However, with respect to conscience injuries as a basis for standing, the opinion was notably narrower, recognizing that this sort of injury could confer standing but that the plaintiffs here had not identified “any instances where a doctor was required, notwithstanding conscience objections, to perform an abortion or provide other abortion-related treatment that violated the doctor’s conscience.” Slip. Op. at 15. See also id. at 15-16 (“In other words, none of the doctors’ declarations says anything like the following: ‘Here is the treatment I provided, here is how it violated my conscience, and here is why the conscience protections were unavailable to me.’”). This absence of injury stems from federal protections afforded to healthcare personnel who object to providing abortions, sterilization, and other health services involving certain federal funds. See generally 42 U.S.C. § 300a-7.

Key takeaways

The Supreme Court’s opinion has important takeaways for future FDA challenges, as well as other government and agency challenges. With respect to FDA, the Supreme Court did not rule out entirely the possibility of doctors’ alleged conscience injury conferring standing. There remains the possibility of invoking standing on this basis in areas where federal law does not offer the same protections to healthcare practitioners with conscience objections, and those objections garner sufficient support to mount a future legal challenge. Such focus areas might include vaccines, products used to provide care to transgendered persons, and drugs granted accelerated approval. In these areas, it may be possible for a healthcare practitioner to acknowledge the treatment they provided, explain how it violated their conscience, and explain why the conscience protections were unavailable to them.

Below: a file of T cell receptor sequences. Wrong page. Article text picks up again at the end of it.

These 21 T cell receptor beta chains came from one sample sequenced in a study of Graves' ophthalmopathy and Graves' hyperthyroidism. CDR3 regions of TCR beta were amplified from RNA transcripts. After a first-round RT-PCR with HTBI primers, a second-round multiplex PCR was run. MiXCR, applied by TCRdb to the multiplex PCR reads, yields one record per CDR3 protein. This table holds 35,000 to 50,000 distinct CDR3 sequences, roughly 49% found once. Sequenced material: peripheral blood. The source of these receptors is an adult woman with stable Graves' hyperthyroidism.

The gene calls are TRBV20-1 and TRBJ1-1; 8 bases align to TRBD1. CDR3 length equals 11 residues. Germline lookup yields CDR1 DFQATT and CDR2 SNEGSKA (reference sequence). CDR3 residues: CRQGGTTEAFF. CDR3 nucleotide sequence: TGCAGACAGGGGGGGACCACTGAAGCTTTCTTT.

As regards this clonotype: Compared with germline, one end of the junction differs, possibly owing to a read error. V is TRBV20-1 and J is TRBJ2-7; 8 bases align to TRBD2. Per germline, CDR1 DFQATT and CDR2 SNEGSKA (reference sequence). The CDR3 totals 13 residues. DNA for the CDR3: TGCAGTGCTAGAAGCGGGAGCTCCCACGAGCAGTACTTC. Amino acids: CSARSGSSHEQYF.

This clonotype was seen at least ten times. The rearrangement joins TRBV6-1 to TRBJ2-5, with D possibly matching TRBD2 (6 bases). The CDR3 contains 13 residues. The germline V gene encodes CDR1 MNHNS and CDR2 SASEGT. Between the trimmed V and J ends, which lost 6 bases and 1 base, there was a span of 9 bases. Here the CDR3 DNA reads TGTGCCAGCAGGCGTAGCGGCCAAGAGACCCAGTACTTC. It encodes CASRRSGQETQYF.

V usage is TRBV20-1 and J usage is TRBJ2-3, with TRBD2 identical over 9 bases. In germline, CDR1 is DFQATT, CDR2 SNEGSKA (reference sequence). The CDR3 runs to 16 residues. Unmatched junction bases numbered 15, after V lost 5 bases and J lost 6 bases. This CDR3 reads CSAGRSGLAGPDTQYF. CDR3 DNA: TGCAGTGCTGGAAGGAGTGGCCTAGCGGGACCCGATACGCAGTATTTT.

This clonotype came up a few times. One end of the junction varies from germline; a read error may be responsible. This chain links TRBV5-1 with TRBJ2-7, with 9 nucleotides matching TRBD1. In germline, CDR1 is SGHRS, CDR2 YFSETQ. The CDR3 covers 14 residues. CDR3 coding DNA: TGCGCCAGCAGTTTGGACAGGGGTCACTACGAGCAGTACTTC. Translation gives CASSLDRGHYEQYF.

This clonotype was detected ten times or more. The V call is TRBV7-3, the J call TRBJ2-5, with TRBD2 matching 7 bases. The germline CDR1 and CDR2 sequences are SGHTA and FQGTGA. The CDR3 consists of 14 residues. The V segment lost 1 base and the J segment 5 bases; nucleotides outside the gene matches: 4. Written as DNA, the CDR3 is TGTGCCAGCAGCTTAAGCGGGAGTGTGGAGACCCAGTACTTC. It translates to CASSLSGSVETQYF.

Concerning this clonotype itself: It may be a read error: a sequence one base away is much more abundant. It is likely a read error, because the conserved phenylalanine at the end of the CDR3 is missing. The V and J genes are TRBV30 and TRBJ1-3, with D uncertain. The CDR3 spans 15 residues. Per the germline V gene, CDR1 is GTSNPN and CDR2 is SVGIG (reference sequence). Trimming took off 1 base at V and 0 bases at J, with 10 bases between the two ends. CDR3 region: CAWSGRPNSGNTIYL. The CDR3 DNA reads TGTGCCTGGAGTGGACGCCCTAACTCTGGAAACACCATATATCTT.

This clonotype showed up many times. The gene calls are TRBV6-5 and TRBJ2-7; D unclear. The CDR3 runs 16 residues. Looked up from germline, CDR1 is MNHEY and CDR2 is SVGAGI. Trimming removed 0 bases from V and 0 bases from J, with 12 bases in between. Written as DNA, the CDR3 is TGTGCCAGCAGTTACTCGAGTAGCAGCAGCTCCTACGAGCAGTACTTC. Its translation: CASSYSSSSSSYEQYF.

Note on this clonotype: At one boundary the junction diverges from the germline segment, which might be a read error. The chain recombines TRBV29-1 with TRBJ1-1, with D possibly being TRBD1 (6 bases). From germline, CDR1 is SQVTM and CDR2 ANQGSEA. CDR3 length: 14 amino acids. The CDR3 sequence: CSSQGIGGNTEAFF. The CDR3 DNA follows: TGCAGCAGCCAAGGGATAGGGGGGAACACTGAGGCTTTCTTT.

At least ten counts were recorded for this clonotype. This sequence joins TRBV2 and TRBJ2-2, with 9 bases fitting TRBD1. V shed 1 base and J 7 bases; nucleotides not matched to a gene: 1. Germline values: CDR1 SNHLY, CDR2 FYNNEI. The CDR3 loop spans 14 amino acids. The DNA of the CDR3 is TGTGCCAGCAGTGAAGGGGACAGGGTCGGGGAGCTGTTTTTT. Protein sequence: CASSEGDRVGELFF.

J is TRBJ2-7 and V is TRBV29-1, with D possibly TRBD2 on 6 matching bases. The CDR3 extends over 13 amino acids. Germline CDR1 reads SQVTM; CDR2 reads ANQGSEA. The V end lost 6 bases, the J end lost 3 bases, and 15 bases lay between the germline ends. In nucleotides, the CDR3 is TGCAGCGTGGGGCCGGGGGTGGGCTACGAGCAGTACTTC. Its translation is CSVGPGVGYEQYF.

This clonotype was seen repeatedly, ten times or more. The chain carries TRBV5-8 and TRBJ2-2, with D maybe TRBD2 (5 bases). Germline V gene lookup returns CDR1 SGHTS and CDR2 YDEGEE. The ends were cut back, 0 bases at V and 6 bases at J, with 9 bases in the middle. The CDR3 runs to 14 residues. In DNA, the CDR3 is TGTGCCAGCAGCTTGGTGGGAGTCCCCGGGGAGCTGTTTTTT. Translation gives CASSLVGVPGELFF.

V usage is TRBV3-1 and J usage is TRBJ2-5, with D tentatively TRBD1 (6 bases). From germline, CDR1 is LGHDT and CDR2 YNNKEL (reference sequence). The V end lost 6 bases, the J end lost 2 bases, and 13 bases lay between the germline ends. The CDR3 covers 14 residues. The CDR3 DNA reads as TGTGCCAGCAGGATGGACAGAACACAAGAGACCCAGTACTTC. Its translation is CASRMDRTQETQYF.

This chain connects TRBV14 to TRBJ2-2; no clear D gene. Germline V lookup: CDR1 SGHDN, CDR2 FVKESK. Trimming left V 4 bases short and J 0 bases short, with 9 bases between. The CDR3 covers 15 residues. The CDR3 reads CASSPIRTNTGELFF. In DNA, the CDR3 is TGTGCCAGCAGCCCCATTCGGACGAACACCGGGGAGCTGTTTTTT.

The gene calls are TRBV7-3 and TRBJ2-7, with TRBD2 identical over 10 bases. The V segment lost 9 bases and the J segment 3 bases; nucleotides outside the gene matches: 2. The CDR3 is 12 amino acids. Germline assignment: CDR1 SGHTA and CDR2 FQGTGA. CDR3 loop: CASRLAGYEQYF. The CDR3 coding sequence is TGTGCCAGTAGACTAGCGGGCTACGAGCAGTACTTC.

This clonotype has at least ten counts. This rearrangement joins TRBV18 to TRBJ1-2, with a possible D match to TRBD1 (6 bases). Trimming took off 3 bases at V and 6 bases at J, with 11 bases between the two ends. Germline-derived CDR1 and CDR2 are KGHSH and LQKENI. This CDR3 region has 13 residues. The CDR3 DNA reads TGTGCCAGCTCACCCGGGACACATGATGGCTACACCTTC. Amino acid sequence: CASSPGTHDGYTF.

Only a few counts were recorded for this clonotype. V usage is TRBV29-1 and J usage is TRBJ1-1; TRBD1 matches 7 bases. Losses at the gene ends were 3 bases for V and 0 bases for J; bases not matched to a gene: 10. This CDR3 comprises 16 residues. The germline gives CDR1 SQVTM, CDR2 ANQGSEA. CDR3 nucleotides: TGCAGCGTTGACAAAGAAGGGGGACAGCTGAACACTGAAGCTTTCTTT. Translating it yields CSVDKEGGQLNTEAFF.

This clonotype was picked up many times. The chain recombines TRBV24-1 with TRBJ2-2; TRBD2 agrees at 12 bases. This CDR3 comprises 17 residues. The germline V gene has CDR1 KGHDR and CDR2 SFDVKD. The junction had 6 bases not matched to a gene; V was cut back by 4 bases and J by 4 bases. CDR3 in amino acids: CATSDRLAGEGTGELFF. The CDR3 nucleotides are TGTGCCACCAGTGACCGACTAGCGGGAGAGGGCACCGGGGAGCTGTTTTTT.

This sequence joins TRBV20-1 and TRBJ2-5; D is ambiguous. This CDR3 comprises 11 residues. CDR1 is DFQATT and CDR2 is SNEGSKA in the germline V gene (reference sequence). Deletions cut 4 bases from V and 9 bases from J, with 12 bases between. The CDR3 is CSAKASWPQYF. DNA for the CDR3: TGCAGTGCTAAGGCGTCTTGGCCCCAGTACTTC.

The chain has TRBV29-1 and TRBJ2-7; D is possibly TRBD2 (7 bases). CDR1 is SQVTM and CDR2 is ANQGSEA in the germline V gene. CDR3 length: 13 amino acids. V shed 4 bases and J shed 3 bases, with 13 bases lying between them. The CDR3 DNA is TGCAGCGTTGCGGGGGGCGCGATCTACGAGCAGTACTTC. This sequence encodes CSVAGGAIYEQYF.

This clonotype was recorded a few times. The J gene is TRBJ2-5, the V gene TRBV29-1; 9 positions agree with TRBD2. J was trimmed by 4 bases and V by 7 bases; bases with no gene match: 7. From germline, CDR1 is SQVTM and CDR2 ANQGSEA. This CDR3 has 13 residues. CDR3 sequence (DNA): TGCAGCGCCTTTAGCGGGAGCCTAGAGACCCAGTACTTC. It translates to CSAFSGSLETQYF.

With respect to broader agency and government challenges, the Court highlighted several past decisions in which regulations of others affect the “unregulated plaintiff” in such a way as to confer standing; examples include downstream economic injuries to suppliers or customers further down a supply chain, or individual users of parks. Slip Op. at 12. Particularly given the growing number of challenges to agency regulations – many of which still have yet to be decided this term – the Court’s discussion of standing is unlikely to deter future challenges to agency regulations by those with more concrete downstream economic injuries tied to the agency action.

For more information, please contact the authors.